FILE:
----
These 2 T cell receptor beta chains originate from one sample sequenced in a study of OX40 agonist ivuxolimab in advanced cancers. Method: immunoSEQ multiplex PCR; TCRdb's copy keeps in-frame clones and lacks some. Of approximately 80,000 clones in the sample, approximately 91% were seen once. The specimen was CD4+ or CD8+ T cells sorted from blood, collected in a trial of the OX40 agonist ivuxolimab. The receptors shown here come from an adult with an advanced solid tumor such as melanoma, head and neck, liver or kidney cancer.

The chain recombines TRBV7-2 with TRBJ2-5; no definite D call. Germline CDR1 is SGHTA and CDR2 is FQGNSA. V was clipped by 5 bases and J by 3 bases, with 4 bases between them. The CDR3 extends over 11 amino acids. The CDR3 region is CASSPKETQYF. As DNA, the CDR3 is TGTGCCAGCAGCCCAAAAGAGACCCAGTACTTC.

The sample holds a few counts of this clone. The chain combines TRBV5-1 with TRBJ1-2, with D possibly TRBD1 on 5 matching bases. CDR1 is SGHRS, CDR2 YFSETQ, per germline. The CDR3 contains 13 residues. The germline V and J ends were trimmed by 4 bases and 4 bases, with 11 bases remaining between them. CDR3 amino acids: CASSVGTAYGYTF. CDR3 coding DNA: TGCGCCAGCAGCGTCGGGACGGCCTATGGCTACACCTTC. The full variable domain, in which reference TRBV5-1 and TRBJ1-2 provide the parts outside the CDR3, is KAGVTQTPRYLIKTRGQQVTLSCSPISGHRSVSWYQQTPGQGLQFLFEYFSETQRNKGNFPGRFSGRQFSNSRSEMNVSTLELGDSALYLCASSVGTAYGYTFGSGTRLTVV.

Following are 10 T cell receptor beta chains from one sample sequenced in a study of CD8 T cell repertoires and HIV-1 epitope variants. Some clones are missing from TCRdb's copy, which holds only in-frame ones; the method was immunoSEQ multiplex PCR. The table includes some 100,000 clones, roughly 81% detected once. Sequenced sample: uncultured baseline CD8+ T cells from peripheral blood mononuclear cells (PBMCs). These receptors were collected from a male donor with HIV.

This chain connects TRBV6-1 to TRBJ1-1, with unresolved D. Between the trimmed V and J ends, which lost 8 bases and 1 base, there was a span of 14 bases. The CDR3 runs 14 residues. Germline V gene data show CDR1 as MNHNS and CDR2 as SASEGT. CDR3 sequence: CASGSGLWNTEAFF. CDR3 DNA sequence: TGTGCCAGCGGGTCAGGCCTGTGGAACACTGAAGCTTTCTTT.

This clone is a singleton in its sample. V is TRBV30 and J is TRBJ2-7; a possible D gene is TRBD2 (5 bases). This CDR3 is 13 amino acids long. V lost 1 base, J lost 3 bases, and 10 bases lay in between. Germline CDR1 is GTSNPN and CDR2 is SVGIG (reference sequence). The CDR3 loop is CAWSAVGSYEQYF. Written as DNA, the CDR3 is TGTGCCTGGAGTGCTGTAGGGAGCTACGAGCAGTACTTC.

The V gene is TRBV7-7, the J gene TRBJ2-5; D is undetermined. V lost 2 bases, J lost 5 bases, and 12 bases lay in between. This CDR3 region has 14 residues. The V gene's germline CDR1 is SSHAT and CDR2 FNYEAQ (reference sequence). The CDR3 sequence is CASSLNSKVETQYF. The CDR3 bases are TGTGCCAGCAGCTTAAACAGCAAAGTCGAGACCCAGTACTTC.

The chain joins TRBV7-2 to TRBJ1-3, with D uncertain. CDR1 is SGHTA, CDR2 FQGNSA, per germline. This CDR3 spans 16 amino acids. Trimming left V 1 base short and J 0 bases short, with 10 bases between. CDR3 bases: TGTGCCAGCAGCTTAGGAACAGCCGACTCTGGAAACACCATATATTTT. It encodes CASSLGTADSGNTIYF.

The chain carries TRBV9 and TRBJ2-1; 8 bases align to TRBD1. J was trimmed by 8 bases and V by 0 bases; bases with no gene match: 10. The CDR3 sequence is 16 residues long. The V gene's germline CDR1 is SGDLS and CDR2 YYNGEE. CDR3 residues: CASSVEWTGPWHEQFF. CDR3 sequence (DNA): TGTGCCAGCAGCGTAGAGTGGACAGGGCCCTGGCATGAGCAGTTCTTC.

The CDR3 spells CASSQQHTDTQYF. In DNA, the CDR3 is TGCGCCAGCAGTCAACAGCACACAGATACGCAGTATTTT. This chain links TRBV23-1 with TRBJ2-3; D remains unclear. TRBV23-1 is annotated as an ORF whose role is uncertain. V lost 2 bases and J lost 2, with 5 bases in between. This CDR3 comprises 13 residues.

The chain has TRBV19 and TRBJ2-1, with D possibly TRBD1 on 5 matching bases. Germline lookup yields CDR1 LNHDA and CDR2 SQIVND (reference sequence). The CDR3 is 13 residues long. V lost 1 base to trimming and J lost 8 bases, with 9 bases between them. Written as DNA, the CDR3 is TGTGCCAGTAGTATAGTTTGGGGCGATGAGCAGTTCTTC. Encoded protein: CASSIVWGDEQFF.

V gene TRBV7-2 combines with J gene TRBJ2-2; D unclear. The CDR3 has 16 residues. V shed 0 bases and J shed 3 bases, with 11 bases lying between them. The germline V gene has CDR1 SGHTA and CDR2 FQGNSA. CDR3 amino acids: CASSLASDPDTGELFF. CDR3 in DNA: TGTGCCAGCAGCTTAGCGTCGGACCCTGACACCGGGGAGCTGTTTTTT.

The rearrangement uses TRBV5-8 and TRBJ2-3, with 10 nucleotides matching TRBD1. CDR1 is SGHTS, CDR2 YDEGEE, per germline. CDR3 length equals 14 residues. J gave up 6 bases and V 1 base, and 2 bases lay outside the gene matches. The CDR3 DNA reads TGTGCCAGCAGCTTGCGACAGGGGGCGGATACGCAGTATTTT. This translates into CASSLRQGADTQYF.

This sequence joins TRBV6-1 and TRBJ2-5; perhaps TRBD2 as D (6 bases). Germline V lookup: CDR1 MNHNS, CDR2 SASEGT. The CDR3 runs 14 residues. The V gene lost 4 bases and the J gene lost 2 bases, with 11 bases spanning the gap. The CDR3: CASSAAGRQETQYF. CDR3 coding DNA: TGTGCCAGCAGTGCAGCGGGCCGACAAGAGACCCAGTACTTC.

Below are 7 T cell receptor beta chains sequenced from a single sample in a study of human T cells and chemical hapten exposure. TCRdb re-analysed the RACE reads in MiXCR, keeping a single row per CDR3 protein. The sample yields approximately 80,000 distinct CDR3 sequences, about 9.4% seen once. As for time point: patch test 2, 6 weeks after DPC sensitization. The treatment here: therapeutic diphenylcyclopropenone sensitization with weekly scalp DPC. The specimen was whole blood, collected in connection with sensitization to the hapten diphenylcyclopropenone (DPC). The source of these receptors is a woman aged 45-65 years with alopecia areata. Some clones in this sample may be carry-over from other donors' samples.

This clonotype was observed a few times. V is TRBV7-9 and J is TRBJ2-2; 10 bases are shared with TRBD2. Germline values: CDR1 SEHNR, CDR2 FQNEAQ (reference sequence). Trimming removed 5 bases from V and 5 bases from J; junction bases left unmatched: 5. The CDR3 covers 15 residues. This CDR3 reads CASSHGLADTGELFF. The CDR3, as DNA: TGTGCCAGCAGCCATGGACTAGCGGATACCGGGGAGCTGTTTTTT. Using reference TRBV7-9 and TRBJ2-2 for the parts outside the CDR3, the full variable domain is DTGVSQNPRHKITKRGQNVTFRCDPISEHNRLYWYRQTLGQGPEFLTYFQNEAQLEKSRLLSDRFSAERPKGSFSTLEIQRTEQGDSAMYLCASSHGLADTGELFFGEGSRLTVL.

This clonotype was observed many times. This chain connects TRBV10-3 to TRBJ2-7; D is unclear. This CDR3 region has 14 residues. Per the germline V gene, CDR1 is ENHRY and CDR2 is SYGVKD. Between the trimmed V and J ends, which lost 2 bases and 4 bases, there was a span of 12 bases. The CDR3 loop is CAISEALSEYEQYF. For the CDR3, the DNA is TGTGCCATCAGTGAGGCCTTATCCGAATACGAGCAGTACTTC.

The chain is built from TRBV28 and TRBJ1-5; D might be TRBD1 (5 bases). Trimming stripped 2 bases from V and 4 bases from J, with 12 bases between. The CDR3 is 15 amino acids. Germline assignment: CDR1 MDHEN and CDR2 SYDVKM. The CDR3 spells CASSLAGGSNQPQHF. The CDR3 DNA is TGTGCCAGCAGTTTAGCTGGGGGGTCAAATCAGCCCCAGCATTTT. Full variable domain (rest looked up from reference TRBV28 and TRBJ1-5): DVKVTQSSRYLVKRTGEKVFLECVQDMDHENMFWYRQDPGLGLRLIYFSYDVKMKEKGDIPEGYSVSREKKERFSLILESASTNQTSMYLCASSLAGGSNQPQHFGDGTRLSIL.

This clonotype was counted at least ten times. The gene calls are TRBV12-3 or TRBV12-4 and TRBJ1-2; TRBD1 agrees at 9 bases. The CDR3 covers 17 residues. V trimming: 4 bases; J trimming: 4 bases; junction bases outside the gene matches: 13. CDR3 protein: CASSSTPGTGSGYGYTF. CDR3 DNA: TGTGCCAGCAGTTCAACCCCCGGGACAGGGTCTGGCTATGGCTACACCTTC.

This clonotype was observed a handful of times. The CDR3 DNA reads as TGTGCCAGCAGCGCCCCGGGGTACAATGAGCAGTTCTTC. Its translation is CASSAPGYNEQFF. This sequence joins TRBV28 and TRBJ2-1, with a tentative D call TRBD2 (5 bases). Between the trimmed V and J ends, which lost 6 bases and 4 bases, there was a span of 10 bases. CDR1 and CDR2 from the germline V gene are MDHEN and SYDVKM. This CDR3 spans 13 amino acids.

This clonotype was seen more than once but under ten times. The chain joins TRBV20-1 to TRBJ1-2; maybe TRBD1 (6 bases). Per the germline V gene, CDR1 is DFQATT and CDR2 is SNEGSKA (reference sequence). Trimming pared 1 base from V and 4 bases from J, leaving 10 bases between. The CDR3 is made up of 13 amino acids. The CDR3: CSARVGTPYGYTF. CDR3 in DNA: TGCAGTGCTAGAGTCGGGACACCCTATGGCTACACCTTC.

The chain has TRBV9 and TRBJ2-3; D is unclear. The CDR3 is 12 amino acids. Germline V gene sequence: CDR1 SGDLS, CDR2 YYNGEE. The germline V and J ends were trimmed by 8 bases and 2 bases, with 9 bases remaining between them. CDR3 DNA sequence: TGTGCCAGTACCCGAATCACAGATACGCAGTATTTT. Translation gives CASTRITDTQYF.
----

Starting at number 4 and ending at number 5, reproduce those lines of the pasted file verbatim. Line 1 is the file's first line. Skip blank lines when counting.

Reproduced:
Following are 10 T cell receptor beta chains from one sample sequenced in a study of CD8 T cell repertoires and HIV-1 epitope variants. Some clones are missing from TCRdb's copy, which holds only in-frame ones; the method was immunoSEQ multiplex PCR. The table includes some 100,000 clones, roughly 81% detected once. Sequenced sample: uncultured baseline CD8+ T cells from peripheral blood mononuclear cells (PBMCs). These receptors were collected from a male donor with HIV.

This chain connects TRBV6-1 to TRBJ1-1, with unresolved D. Between the trimmed V and J ends, which lost 8 bases and 1 base, there was a span of 14 bases. The CDR3 runs 14 residues. Germline V gene data show CDR1 as MNHNS and CDR2 as SASEGT. CDR3 sequence: CASGSGLWNTEAFF. CDR3 DNA sequence: TGTGCCAGCGGGTCAGGCCTGTGGAACACTGAAGCTTTCTTT.